by Lindsay Rodman
The Hill Times
May 31, 2017
OTTAWA—The Department of National Defence once again seems set to release its long-overdue defence policy review.
A number of recent moves by the Canadian foreign policy establishment indicate that the defence policy review (DPR) may be somewhat underwhelming. The release of the budget earlier this year without any major allocations or shifts for defence priorities is the biggest clue that the DPR is not likely to be earth-shattering. Also significant is that Prime Minister Justin Trudeau has made clear that he is waiting to take cues from the United States. Shuffling the cabinet was proactive, but this government has otherwise chosen to wait for U.S. President Donald Trump’s first moves.
The DPR delay seems consistent with this wait-and-see foreign policy posture. From an American perspective, Canada is ceding a lot of territory in the defence and foreign policy space by hesitating in this way. Giving up the first-mover advantage is not likely to yield the best policy outcomes for either country, for two major reasons.
First, President Trump is not likely to articulate a clear policy for Canada to react to, especially in the defence policy arena. As we have seen with his treatment of NATO thus far, the message will be muddled. Trump may make strong statements, but the actions of the rest of his cabinet—those who will execute American foreign policy—indicate that the actual take-away might be subtler.
To be sure, every American administration wants to see Canada (and the rest of NATO) meet its obligation to put two per cent of GDP toward defence spending. But observers are all still trying to figure out exactly how the Trump administration intends to hold the line on this matter. Clarity does not appear to be forthcoming.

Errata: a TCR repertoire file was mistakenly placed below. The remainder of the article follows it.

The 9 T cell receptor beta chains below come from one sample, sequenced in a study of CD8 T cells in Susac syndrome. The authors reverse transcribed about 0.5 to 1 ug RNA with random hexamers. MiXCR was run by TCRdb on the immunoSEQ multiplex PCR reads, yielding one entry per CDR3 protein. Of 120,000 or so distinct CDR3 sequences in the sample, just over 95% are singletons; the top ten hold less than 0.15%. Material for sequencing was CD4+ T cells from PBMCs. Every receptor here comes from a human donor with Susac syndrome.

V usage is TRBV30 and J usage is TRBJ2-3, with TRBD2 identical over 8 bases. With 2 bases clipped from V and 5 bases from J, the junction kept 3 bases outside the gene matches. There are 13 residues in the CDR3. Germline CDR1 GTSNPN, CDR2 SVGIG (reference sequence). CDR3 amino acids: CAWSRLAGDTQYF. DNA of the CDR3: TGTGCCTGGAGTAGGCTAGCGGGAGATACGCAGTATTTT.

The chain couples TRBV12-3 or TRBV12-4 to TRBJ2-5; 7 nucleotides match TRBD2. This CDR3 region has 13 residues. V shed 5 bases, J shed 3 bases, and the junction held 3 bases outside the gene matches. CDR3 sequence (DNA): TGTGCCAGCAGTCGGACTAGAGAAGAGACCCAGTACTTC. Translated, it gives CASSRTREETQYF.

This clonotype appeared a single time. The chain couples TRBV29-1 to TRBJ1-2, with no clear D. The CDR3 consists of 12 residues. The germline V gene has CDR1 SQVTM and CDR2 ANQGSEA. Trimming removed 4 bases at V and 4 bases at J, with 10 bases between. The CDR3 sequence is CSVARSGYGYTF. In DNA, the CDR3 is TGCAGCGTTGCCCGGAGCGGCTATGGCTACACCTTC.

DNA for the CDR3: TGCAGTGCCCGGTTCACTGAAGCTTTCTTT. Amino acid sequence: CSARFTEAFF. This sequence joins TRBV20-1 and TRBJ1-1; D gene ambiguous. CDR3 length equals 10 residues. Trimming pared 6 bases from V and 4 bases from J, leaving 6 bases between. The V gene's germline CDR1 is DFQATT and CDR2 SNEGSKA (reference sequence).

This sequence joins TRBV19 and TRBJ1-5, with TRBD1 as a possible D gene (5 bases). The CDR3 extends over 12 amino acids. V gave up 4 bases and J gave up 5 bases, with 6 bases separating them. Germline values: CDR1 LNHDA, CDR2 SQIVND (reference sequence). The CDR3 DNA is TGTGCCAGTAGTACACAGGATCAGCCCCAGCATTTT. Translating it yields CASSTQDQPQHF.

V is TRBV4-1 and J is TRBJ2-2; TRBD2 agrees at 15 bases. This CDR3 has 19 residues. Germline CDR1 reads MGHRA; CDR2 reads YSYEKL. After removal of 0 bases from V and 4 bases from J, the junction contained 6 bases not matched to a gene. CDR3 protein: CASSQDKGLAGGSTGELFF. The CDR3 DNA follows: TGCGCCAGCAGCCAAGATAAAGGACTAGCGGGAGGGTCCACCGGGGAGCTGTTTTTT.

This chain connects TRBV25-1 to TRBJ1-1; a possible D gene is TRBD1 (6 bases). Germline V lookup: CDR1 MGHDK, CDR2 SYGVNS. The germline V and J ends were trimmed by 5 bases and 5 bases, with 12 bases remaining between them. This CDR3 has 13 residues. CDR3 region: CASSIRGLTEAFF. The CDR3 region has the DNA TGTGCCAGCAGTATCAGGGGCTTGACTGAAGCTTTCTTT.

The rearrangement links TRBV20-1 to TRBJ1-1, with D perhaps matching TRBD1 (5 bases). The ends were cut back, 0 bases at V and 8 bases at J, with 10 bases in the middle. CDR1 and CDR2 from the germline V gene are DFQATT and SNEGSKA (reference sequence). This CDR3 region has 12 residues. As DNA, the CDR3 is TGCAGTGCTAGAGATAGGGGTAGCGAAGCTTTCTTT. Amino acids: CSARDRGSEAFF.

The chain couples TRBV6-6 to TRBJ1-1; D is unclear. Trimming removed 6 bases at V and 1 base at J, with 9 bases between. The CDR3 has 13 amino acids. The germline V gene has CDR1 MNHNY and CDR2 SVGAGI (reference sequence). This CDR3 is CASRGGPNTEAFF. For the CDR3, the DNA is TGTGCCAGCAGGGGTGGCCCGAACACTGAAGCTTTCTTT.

Second, the Trump administration is not staffed to address Canadian defence priorities, and will not be any time soon.
This past week, the U.S. Senate confirmed the second political appointee (after Secretary James Mattis) to the Department of Defense. There are dozens of these positions, and very few of them have been nominated, let alone scheduled for hearings on Capitol Hill. It will take many months for the administration to fully staff up.
Even once the new leadership is in place, it will take another few months for it to get up to speed. Near-crisis priorities such as Russia, North Korea, and Syria are likely to take officials’ immediate attention. Matters of priority for Canada are not going to be top of mind, without some deliberate action on Canada’s part, or without some truly disastrous cross-border crisis.
In fairness, Trump’s election was disruptive to the global foreign policy establishment. But his election in the U.S. did not fundamentally change what is right for Canada in the defence arena.
The two countries remain inextricably intertwined, and the relationship will transcend individual personalities. Canada’s commitments to NORAD, NATO, and peacekeeping priorities, just to name a few, should not change depending on the leadership to the south.
American observers will be looking to see if the DPR signals any first moves on Canada’s part; in other words, whether there is any fundamental change in how Canada views its relationship with its partners and its bilateral or global obligations.
From the American perspective, especially, a procurement plan is not a defence strategy, nor does a shift in buying priorities establish a defence policy. American policy-makers will be looking instead to see whether Canada has broader principles in mind, including an articulation of how Canada sees its role in the world. Canada should not be shy about making such statements.
If the status quo is acceptable, or even desirable, then it does not make sense to make the first move. The status quo is likely to endure for now. But if there’s anything in particular that Canada wants to see come out of its relationship with the U.S. or the world, it might be time to take the first step.
Lindsay L. Rodman is a former Obama administration appointee in the U.S. Defense Department and White House National Security Council official. She now resides in Ottawa and is a fellow with the Canadian Global Affairs Institute.